- Make the eyes safe (see below – The Eyes).
- Make sure no part can bang against another (see below – The Body).
- Don’t use too much tape – magic tape and elastic bands are my preferred method, cling film works well, but very sticky tape can be so difficult to remove that you use so much force the doll flies from your hands and smashes or you use a knife and damage the clothing.
- Plenty of packing – peanuts are best, newspaper can work, but can compress and leave room for movement, shredded paper can be very effective but an absolute pain to remove – fill plastic bags with shredded paper and seal before use, holds in air too and is easy to remove. Sealed air bags are useful and lightweight too. Padding such as baby nappies/diapers, fabric, plastic bags, is also useful but can add to weight and should really be used in addition to bubblewrap and peanuts unless you are a very experienced packer, as they are not so good at absorbing knocks and drops.
The first thing that needs to be done is to ensure the safety of the eyes; nearly all eyes are held in place with plaster which often dries out in the dry air at altitude (during the flight) and detaches from the head, if the eyes are sleeping eyes they will be attached to a lead weight – should these eyes become loose the weight can (and unfortunately often does) smash the head itself. So if the eyes cannot be held in place you risk both the eyes themselves and the head too.
If the head is open at the top and the wig and pate are removed (see my guide for removing the wig) – it is a simple matter to gently stuff the inside of the head (not so hard that the delicate eyes break) with tissue or kitchen roll so that the eyes are held in place even if the plaster releases from the head.
Remember always to have the head FACE DOWN before stuffing so the sleeping mechanism presses against the plasters and does not pull away from them.
If the head is not open at the top (solid dome or firmly attached wig/pate) then the simplest option for a composition body doll is to take the head off the body and stuff the head via the neck hole – tricky when small, you may have to use polyester stuffing and a pencil or wire to poke the stuffing in. For a kid bodied doll, can you take the head off and pack separately ? (see my guide for removing kid from the shoulderplate without damaging it).
If the head has an open mouth and sleep eyes then it is possible (but not easy) to push thread or wire into the mouth to secure the eyes. I would suggest a loop of soft wire such as plastic coated plant ties, long enough to easily go round the whole head – lay the doll face up so eyes close, insert loop to back of head and try to keep loop as open widthways as possible, then holding loop in place, lift doll to upright so lead weight swings down and into loop, pull both ends of wire until the wire is holding tight against the mechanism which is tight against the face – now to secure the wire – pull each wire to the respective side of the mouth and then round to the back of the head, twist together at the back of the head. If there are holes at the back of the head – originally designed for this purpose - they can be used instead but it is trickier and not as effective.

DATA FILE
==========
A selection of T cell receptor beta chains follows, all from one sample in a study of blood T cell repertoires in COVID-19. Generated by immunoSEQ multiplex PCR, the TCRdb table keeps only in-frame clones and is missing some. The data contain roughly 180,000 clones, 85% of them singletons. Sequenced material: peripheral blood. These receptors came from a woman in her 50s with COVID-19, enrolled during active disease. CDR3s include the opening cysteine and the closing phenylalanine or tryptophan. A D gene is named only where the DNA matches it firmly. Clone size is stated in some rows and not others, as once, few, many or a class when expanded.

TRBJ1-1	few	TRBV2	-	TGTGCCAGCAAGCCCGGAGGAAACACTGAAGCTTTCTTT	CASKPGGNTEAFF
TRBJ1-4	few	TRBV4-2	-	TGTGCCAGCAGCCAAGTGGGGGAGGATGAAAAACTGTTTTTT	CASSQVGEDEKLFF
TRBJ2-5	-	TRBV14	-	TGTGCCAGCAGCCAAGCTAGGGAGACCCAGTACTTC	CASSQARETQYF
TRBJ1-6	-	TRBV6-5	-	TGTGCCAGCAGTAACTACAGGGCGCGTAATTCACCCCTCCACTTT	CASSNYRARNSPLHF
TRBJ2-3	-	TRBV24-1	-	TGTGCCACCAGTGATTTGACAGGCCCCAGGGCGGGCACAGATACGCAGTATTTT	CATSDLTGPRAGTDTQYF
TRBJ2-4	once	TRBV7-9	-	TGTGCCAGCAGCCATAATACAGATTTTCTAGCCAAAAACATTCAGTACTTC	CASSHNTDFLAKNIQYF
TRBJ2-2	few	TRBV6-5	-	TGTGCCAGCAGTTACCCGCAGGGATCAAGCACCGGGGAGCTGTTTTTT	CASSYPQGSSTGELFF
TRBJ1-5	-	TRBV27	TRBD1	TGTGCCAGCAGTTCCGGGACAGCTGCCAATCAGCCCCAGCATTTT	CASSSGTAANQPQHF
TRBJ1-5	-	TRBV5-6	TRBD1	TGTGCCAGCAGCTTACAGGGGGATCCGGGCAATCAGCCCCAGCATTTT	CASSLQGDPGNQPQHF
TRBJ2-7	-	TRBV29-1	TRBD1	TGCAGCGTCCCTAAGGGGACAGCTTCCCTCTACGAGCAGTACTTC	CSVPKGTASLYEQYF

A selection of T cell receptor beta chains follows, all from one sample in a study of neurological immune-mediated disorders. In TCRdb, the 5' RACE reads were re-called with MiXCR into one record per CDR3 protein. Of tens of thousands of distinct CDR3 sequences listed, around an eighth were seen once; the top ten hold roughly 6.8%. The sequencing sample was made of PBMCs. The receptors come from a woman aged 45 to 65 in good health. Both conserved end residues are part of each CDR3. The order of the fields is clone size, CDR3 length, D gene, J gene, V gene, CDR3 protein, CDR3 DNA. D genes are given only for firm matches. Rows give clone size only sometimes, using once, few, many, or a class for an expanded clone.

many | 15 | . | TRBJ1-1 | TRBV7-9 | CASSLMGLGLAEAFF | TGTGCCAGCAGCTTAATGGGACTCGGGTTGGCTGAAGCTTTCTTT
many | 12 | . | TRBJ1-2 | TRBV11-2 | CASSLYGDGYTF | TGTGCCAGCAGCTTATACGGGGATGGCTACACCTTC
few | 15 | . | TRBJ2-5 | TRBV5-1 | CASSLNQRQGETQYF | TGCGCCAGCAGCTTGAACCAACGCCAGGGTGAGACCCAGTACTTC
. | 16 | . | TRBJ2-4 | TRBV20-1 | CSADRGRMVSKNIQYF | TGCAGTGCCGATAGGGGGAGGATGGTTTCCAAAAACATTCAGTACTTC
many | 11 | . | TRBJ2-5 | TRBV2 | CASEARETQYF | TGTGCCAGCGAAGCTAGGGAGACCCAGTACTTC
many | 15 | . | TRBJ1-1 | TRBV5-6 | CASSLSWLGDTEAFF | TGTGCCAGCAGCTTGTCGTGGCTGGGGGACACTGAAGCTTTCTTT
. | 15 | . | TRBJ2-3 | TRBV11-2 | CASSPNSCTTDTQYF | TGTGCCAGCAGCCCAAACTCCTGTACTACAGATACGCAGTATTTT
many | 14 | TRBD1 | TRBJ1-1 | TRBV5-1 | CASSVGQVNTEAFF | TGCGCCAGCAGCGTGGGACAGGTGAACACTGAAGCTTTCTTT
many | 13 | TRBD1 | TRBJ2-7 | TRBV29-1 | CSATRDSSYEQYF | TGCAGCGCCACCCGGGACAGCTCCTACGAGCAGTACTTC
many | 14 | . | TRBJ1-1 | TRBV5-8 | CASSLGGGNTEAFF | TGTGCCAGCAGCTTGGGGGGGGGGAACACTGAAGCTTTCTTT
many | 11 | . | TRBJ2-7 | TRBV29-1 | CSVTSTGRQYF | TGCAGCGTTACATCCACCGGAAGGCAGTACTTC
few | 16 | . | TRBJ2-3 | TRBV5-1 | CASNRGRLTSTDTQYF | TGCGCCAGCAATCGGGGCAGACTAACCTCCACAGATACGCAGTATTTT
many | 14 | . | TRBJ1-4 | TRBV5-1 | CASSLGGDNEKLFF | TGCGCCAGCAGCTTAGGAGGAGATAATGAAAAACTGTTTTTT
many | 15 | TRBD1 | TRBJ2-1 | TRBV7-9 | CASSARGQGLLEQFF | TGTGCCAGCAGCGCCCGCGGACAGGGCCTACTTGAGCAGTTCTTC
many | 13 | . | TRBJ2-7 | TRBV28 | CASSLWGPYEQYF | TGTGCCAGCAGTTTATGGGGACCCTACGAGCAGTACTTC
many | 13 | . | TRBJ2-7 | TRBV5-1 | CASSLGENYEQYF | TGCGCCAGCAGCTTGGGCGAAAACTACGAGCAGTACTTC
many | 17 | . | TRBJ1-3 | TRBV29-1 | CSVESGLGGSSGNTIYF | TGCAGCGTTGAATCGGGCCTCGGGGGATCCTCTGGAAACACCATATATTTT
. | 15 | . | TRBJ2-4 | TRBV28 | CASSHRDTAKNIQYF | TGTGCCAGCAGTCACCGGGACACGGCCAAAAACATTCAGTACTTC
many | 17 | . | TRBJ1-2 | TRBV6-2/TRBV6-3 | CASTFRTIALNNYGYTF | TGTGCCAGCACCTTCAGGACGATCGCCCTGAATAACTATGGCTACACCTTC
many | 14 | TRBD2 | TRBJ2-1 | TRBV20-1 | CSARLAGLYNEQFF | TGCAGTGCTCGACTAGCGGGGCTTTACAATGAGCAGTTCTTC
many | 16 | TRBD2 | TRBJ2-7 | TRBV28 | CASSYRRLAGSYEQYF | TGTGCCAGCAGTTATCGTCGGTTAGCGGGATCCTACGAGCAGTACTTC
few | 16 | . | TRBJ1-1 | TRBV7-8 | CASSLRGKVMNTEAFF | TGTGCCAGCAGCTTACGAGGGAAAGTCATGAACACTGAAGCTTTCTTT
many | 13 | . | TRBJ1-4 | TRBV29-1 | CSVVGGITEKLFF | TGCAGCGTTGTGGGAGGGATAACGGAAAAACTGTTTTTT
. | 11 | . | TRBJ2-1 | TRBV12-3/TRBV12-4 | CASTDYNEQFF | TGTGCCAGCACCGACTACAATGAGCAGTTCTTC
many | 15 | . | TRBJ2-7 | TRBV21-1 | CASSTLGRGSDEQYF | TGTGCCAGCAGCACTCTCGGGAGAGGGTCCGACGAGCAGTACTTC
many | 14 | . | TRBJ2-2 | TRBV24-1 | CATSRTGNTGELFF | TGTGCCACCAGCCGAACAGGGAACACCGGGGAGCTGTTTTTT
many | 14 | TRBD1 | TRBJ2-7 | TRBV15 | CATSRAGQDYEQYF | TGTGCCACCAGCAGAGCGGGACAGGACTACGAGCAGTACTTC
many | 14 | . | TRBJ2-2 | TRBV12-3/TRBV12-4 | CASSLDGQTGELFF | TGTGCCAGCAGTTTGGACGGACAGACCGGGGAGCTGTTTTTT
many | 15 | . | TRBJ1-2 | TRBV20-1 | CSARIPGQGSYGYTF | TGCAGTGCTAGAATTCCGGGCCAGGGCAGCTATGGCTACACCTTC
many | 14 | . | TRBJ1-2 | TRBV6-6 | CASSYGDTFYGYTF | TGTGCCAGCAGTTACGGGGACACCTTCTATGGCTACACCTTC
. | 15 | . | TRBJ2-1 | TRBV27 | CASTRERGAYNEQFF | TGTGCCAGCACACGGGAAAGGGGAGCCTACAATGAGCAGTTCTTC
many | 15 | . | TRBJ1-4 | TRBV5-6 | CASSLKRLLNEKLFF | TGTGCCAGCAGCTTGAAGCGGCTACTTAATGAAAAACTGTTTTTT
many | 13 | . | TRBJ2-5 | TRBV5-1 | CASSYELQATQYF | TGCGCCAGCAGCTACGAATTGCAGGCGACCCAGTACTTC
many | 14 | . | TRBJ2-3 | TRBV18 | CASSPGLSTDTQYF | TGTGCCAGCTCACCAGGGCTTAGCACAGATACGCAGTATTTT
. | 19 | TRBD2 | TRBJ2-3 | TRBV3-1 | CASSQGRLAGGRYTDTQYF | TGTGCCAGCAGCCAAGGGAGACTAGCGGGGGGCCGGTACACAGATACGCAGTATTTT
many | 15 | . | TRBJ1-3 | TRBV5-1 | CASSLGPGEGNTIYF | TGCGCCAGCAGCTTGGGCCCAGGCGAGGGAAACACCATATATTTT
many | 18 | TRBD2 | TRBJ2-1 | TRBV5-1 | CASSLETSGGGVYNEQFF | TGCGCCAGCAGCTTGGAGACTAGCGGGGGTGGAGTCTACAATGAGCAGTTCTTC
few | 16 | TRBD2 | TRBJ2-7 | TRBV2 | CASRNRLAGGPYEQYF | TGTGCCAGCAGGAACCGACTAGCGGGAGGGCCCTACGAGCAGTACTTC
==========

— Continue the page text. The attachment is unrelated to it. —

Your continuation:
For the doll whose head cannot be stuffed; this is tricky as there are number of options, none of which are foolproof. Many people use sticky tape around the head and eyes, but I have had the pupils of the glass eyes pull out and the eye mechanism falls loose. Some just bind the head around, but this puts pressure on the eyes against the plaster so would seem to be making things worse. I prefer to pack the doll face down with appropriate labels on the outside of the box, this minimises the pressure on the eyes making the plaster less likely to release.
The head should be wrapped in good quality bubblewrap so that any knocks are absorbed by the bubbles, padding alone allows knocks to impact on the head and can result in hairline fractures. You need 2 or 3 layers at least all around the head.
Apart from bisque hands on kid bodies and all-bisque dolls, the body is not as fragile as the head. The main thing to ensure is that no part can bang against another; I like to wrap bubblewrap around the limbs and then use elastic bands to hold limbs together; bubblewrap between the legs and then use bands to hold the legs together, bubblewrap around the arms (including bisque arms – just use a bit more) then bind the arms to the body. I then wrap the entire doll in another layer or two of bubblewrap.
The box you use should be sturdy enough to take knocks and drops. It should be big enough to allow plenty of room around the head (the UK Post Office recommends a minimum of 4 inches of packing peanuts between wrapped item and all sides of the box), the body though can be gently bent to fit (don’t force it and don’t try and bend a body that doesn’t bend) – it doesn’t matter if stuffed legs in their packing touch the side of the box.
Part fill the box with packing peanuts, put the doll in position, remember to include all extras such as clothes, wig, hat, shoes, fill the box with peanuts making sure they are packed in. Once the box is full and closed you should hear no movement from inside the box when you move it. Seal thoroughly but remember that the buyer will probably need to use a knife to open the box – don’t place anything of value near the opening – it is heart wrenching when you realise you have ruined an antique dress whilst opening the box! Make sure the box is well marked with Fragile stickers/ tape and with This Way Up instructions if needed.
If you require additional information or have comments to make, please contact me.